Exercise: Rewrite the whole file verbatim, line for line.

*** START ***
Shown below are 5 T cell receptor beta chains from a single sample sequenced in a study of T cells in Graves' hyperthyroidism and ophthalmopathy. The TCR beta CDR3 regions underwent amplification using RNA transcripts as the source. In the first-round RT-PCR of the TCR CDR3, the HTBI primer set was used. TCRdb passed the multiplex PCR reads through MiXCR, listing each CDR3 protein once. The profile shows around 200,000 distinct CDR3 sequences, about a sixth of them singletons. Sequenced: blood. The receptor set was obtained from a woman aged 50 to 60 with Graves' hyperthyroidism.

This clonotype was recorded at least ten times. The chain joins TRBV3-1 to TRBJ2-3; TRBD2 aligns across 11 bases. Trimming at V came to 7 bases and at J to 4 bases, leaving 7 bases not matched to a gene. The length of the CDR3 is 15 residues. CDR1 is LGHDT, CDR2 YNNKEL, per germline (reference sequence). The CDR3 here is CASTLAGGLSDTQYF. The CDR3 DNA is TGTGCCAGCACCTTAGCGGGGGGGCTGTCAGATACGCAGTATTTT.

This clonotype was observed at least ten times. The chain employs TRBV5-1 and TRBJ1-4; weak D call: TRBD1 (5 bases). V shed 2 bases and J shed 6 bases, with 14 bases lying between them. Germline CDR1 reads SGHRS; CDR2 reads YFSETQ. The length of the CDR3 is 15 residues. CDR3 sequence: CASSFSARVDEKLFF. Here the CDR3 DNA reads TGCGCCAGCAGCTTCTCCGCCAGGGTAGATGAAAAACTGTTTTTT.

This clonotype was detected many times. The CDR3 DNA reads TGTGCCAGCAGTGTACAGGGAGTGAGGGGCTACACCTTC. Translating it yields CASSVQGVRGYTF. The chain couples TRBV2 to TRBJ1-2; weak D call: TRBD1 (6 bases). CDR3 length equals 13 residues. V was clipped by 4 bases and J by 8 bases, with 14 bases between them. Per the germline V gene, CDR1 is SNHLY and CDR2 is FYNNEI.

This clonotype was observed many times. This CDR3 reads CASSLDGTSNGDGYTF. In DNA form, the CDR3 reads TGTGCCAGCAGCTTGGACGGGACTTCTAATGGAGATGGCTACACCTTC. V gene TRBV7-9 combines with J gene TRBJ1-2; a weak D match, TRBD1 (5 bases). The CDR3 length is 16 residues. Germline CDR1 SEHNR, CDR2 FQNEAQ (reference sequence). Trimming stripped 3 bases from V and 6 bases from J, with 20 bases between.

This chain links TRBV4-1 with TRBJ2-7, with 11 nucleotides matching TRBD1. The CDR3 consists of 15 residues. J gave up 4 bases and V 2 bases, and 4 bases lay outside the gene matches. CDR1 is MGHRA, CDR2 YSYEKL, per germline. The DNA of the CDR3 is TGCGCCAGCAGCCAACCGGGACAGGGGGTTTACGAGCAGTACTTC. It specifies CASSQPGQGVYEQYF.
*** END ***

Shown below are 5 T cell receptor beta chains from a single sample sequenced in a study of T cells in Graves' hyperthyroidism and ophthalmopathy. The TCR beta CDR3 regions underwent amplification using RNA transcripts as the source. In the first-round RT-PCR of the TCR CDR3, the HTBI primer set was used. TCRdb passed the multiplex PCR reads through MiXCR, listing each CDR3 protein once. The profile shows around 200,000 distinct CDR3 sequences, about a sixth of them singletons. Sequenced: blood. The receptor set was obtained from a woman aged 50 to 60 with Graves' hyperthyroidism.

This clonotype was recorded at least ten times. The chain joins TRBV3-1 to TRBJ2-3; TRBD2 aligns across 11 bases. Trimming at V came to 7 bases and at J to 4 bases, leaving 7 bases not matched to a gene. The length of the CDR3 is 15 residues. CDR1 is LGHDT, CDR2 YNNKEL, per germline (reference sequence). The CDR3 here is CASTLAGGLSDTQYF. The CDR3 DNA is TGTGCCAGCACCTTAGCGGGGGGGCTGTCAGATACGCAGTATTTT.

This clonotype was observed at least ten times. The chain employs TRBV5-1 and TRBJ1-4; weak D call: TRBD1 (5 bases). V shed 2 bases and J shed 6 bases, with 14 bases lying between them. Germline CDR1 reads SGHRS; CDR2 reads YFSETQ. The length of the CDR3 is 15 residues. CDR3 sequence: CASSFSARVDEKLFF. Here the CDR3 DNA reads TGCGCCAGCAGCTTCTCCGCCAGGGTAGATGAAAAACTGTTTTTT.

This clonotype was detected many times. The CDR3 DNA reads TGTGCCAGCAGTGTACAGGGAGTGAGGGGCTACACCTTC. Translating it yields CASSVQGVRGYTF. The chain couples TRBV2 to TRBJ1-2; weak D call: TRBD1 (6 bases). CDR3 length equals 13 residues. V was clipped by 4 bases and J by 8 bases, with 14 bases between them. Per the germline V gene, CDR1 is SNHLY and CDR2 is FYNNEI.

This clonotype was observed many times. This CDR3 reads CASSLDGTSNGDGYTF. In DNA form, the CDR3 reads TGTGCCAGCAGCTTGGACGGGACTTCTAATGGAGATGGCTACACCTTC. V gene TRBV7-9 combines with J gene TRBJ1-2; a weak D match, TRBD1 (5 bases). The CDR3 length is 16 residues. Germline CDR1 SEHNR, CDR2 FQNEAQ (reference sequence). Trimming stripped 3 bases from V and 6 bases from J, with 20 bases between.

This chain links TRBV4-1 with TRBJ2-7, with 11 nucleotides matching TRBD1. The CDR3 consists of 15 residues. J gave up 4 bases and V 2 bases, and 4 bases lay outside the gene matches. CDR1 is MGHRA, CDR2 YSYEKL, per germline. The DNA of the CDR3 is TGCGCCAGCAGCCAACCGGGACAGGGGGTTTACGAGCAGTACTTC. It specifies CASSQPGQGVYEQYF.